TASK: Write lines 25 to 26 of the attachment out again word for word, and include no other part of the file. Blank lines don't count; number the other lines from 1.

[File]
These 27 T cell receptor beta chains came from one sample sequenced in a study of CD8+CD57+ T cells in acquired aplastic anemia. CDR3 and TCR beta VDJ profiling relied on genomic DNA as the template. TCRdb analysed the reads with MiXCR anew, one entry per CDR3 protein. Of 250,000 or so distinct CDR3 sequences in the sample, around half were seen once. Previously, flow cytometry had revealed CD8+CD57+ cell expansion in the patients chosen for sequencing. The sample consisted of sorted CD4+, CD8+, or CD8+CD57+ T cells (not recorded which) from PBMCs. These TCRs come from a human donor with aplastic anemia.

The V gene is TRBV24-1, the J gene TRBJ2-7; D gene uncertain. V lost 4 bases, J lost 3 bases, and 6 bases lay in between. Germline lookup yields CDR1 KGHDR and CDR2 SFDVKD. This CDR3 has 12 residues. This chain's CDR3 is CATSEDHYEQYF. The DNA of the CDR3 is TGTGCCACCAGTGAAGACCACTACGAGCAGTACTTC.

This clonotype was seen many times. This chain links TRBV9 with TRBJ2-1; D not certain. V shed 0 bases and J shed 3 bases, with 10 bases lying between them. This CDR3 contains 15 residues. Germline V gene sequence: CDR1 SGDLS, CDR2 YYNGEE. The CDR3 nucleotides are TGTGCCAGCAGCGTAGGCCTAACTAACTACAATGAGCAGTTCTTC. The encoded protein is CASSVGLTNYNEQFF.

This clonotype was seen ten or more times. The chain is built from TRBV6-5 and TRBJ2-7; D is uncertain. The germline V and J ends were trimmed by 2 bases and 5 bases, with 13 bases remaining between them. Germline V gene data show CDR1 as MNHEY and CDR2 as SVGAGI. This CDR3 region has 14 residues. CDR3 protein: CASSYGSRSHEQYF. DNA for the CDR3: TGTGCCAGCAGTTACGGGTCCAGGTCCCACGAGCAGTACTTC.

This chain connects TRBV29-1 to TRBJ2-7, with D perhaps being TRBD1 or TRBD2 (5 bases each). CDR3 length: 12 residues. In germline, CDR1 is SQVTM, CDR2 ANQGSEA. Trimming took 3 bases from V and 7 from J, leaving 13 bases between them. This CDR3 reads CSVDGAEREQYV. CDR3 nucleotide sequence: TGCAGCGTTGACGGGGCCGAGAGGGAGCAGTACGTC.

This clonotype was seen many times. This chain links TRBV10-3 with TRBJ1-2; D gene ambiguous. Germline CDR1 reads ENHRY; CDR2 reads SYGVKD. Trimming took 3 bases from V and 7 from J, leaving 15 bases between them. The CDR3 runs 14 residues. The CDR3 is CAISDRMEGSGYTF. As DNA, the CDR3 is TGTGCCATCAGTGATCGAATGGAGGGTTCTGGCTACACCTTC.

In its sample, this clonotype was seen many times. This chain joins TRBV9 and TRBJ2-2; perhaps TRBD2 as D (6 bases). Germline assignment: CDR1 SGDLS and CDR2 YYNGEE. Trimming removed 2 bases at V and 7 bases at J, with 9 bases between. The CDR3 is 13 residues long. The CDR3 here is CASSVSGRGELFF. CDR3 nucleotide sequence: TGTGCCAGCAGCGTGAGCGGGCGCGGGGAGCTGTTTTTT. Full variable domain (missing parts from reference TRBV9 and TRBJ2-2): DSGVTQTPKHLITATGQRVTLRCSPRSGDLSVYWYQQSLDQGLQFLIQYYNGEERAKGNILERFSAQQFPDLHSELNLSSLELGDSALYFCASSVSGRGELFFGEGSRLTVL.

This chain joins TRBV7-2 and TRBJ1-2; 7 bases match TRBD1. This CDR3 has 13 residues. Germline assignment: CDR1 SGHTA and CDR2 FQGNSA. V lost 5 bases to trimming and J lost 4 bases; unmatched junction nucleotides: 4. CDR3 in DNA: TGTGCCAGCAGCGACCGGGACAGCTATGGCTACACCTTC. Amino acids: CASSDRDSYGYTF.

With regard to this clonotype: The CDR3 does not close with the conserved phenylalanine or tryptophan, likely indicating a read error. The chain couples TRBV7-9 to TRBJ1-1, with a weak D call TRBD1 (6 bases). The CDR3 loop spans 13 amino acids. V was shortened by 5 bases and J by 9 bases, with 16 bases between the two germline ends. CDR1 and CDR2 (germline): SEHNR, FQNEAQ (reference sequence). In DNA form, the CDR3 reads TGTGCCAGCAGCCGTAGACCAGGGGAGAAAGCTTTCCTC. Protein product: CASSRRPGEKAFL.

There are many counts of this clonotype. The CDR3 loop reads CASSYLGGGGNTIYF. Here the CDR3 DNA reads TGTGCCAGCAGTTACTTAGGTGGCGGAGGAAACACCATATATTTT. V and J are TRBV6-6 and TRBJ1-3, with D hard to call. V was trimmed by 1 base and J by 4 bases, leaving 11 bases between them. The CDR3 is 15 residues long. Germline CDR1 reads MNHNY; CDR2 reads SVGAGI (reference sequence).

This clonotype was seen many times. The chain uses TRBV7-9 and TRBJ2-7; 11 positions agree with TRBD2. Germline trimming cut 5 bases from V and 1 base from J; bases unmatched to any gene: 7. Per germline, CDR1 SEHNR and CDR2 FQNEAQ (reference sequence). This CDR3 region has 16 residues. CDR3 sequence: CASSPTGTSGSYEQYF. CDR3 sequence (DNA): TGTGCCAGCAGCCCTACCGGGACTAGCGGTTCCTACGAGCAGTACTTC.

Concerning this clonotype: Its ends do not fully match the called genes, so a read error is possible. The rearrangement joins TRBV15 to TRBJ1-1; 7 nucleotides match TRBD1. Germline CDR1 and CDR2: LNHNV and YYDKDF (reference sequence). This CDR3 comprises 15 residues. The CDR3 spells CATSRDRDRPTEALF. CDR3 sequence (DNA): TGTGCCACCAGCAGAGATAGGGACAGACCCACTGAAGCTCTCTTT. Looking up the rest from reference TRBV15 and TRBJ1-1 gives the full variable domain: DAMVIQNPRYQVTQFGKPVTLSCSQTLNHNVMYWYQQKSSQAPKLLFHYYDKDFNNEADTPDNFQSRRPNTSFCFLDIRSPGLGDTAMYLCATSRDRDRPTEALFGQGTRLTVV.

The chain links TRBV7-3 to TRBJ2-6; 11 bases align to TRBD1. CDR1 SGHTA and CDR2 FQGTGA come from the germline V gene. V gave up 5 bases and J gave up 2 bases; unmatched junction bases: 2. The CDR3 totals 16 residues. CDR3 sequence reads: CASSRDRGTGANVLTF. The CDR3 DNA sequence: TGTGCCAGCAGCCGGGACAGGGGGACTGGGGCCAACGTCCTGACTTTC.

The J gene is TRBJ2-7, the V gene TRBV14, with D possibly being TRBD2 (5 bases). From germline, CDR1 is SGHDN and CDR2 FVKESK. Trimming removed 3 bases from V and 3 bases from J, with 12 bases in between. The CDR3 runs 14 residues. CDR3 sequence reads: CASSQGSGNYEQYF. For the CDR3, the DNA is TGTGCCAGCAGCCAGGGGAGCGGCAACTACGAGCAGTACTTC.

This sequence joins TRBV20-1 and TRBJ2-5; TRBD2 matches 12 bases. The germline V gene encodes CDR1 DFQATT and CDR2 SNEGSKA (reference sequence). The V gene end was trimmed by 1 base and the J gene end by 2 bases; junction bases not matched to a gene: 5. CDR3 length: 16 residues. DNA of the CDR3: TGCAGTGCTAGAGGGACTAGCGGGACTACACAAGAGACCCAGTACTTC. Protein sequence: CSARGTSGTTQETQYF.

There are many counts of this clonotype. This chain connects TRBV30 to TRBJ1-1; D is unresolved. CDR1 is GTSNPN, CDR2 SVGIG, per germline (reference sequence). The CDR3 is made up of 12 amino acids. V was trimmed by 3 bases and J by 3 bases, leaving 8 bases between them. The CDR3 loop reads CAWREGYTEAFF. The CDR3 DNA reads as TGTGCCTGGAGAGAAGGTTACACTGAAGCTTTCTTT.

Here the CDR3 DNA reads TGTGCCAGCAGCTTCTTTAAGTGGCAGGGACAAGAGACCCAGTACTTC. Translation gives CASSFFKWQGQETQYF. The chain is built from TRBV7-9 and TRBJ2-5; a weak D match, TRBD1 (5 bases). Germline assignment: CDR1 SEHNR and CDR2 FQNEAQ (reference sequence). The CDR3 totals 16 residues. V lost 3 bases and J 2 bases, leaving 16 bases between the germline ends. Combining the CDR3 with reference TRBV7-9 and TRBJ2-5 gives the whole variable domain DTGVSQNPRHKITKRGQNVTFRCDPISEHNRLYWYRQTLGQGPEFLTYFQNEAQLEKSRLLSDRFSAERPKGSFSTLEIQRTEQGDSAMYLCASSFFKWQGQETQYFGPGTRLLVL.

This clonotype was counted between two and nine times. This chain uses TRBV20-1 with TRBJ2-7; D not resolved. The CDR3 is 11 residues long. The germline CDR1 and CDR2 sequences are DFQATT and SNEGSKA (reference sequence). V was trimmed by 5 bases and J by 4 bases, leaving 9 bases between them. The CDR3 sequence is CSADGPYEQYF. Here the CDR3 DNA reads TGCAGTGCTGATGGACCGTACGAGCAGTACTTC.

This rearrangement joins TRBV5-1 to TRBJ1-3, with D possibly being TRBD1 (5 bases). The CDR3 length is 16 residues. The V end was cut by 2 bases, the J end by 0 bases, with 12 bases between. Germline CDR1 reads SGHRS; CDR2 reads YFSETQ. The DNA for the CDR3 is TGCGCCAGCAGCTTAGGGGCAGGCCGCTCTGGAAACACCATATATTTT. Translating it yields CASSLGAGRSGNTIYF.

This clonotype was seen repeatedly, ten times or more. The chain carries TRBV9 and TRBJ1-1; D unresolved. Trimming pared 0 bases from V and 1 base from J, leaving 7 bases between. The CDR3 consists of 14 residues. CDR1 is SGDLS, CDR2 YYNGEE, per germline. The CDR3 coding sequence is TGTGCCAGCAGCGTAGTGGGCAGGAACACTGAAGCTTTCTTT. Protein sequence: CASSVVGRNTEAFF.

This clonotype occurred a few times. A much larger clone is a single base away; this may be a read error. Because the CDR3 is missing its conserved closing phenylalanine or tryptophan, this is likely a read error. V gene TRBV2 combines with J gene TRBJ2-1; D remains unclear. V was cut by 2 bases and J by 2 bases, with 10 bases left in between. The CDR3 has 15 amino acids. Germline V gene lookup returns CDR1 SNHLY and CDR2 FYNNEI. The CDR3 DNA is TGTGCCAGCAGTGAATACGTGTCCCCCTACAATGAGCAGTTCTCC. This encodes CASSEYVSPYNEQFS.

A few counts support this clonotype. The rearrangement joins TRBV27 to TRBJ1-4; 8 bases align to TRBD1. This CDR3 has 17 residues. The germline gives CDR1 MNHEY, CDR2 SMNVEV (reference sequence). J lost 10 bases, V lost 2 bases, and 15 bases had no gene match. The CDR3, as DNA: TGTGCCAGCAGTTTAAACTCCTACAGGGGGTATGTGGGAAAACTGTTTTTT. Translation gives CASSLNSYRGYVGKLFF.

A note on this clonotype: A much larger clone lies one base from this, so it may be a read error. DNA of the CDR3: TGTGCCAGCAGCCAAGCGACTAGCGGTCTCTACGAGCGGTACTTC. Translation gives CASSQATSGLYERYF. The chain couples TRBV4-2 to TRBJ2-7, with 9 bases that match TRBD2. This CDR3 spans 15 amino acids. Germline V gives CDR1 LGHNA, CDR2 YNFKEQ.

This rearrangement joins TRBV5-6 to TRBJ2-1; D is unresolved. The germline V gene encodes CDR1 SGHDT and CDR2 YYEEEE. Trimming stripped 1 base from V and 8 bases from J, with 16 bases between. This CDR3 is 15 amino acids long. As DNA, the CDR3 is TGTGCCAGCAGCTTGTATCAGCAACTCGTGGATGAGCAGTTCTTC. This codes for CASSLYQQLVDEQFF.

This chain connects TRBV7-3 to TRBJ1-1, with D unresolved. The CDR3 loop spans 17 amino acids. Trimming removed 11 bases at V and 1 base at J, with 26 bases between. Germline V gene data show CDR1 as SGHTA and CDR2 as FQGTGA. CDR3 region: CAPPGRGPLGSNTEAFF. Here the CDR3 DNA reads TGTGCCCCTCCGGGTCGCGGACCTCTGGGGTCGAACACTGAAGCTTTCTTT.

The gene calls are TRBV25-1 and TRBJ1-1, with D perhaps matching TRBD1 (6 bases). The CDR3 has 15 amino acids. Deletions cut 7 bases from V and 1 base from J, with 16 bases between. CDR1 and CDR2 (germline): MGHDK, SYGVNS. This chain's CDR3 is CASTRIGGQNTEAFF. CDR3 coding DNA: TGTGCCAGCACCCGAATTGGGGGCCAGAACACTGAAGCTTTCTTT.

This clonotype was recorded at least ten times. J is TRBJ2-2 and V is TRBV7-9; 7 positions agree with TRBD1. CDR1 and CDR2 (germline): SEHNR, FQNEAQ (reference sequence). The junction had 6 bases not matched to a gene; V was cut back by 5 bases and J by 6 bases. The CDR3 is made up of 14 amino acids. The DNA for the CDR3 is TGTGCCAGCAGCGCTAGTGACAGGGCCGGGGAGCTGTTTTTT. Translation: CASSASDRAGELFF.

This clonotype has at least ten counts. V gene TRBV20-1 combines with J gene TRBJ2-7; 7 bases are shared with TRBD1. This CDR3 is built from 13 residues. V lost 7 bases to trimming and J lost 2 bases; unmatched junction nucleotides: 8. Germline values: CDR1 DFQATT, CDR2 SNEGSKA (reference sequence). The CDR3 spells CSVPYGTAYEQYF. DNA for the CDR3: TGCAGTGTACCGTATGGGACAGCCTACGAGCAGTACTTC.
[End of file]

This chain connects TRBV7-3 to TRBJ1-1, with D unresolved. The CDR3 loop spans 17 amino acids. Trimming removed 11 bases at V and 1 base at J, with 26 bases between. Germline V gene data show CDR1 as SGHTA and CDR2 as FQGTGA. CDR3 region: CAPPGRGPLGSNTEAFF. Here the CDR3 DNA reads TGTGCCCCTCCGGGTCGCGGACCTCTGGGGTCGAACACTGAAGCTTTCTTT.

The gene calls are TRBV25-1 and TRBJ1-1, with D perhaps matching TRBD1 (6 bases). The CDR3 has 15 amino acids. Deletions cut 7 bases from V and 1 base from J, with 16 bases between. CDR1 and CDR2 (germline): MGHDK, SYGVNS. This chain's CDR3 is CASTRIGGQNTEAFF. CDR3 coding DNA: TGTGCCAGCACCCGAATTGGGGGCCAGAACACTGAAGCTTTCTTT.